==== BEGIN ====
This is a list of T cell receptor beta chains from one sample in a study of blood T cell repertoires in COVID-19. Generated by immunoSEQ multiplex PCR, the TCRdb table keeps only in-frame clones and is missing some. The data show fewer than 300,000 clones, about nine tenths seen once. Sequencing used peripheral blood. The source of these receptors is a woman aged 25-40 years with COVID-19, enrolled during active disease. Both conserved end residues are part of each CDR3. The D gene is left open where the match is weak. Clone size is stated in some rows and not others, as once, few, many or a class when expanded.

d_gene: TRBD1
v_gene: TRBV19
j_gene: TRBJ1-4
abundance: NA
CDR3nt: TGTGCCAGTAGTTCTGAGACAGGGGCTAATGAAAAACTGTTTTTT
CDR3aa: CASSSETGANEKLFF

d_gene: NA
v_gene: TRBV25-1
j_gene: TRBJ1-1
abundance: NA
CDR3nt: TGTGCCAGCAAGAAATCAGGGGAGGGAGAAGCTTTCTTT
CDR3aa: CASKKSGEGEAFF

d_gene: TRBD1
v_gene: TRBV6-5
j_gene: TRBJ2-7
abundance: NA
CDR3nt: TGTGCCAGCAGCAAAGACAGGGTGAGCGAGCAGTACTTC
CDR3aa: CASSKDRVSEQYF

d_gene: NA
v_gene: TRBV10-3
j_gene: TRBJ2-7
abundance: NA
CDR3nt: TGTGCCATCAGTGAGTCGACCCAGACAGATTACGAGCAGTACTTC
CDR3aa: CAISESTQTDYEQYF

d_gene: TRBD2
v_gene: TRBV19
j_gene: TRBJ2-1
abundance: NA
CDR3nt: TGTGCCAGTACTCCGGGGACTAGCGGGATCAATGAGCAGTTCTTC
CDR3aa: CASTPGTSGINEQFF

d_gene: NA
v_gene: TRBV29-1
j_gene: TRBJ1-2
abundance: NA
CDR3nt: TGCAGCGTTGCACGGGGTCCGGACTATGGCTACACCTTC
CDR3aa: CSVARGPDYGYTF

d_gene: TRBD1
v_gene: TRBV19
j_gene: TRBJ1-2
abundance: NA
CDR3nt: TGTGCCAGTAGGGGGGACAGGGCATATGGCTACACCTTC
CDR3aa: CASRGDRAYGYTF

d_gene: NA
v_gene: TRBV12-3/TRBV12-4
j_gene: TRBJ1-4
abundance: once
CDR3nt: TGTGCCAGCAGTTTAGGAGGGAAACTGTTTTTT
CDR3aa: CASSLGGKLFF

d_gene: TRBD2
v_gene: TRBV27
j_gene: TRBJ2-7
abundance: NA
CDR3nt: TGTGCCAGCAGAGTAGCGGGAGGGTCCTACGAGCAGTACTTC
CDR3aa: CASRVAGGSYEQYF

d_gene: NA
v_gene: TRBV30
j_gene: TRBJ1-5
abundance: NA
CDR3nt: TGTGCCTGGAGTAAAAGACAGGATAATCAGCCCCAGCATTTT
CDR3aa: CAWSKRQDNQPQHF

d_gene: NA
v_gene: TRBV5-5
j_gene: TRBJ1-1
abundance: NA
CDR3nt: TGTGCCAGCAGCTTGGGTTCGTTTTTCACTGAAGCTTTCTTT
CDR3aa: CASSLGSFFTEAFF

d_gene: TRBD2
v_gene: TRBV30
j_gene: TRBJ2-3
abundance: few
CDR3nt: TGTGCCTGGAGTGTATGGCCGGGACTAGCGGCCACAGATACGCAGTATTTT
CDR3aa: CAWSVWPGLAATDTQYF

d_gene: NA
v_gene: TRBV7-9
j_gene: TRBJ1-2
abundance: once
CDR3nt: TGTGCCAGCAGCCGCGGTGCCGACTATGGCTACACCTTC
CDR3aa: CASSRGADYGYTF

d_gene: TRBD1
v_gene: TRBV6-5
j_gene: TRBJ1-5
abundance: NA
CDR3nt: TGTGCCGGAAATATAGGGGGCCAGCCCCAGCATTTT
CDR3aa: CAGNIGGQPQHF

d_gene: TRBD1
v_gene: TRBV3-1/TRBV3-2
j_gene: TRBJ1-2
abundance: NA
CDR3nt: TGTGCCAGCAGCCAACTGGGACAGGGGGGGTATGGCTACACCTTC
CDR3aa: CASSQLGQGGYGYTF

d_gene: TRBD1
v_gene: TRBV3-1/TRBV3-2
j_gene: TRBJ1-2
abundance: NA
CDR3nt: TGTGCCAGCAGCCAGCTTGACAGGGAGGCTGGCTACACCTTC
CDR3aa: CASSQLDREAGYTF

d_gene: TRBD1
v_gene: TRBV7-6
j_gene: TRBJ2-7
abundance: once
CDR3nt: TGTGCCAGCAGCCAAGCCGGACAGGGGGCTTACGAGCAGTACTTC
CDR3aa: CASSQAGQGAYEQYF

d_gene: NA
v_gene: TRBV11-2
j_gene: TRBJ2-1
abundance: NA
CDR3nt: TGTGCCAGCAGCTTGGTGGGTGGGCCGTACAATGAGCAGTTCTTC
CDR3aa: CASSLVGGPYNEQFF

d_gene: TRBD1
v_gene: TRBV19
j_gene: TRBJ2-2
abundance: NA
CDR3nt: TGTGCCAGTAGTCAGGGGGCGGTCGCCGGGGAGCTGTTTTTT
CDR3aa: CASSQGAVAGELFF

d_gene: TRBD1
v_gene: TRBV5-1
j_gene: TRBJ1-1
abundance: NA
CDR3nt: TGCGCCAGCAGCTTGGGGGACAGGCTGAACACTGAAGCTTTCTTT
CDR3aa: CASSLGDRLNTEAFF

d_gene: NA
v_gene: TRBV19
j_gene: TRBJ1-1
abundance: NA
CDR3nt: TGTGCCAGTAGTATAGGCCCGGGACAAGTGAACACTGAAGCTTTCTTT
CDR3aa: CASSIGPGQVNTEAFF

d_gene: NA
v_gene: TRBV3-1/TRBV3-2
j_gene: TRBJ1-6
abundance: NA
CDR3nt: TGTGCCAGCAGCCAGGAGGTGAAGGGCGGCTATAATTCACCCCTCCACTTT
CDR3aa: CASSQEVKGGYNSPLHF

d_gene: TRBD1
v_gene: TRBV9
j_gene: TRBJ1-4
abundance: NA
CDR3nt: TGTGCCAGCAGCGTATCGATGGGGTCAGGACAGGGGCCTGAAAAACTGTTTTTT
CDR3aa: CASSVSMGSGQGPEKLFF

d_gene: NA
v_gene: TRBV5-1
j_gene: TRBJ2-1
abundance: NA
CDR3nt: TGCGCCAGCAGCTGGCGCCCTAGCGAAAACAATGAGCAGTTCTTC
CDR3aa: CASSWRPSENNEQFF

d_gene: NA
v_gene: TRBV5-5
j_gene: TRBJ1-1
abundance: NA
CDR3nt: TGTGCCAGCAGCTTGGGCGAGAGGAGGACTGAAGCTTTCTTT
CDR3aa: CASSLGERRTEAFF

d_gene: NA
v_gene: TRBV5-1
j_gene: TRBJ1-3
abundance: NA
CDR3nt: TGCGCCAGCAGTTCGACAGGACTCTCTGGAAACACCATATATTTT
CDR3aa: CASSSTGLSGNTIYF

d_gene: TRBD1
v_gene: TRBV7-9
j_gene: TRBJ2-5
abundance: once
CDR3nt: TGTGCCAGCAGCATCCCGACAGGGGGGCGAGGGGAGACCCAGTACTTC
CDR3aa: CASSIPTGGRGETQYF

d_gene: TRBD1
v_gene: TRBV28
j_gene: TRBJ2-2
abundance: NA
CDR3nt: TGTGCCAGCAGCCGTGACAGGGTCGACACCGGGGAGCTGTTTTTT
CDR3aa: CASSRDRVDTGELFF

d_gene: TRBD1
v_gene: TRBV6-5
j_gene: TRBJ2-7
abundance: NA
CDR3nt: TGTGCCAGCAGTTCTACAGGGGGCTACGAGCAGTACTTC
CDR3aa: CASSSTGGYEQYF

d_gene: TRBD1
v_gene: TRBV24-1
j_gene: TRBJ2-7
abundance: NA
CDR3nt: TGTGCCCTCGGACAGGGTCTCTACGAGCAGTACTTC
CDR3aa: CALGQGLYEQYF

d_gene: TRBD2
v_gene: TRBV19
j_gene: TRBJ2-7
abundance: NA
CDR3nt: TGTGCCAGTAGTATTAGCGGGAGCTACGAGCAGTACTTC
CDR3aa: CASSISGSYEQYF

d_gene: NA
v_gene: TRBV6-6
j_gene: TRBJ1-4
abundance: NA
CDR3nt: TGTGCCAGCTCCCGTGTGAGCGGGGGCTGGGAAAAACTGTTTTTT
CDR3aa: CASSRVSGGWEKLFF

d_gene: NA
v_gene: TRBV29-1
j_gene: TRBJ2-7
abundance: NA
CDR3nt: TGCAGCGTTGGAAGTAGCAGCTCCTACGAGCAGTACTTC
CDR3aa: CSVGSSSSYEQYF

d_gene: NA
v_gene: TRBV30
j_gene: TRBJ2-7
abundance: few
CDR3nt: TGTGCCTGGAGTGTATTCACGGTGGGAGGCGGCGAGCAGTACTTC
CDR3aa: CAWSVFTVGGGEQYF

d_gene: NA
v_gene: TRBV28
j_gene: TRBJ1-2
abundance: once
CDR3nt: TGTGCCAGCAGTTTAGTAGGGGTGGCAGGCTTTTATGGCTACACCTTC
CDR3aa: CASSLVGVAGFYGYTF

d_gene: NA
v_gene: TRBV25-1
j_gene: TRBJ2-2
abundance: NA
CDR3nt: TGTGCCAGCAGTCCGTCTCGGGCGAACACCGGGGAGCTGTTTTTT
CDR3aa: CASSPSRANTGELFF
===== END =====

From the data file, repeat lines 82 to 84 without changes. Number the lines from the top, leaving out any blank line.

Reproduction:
j_gene: TRBJ1-5
abundance: NA
CDR3nt: TGTGCCGGAAATATAGGGGGCCAGCCCCAGCATTTT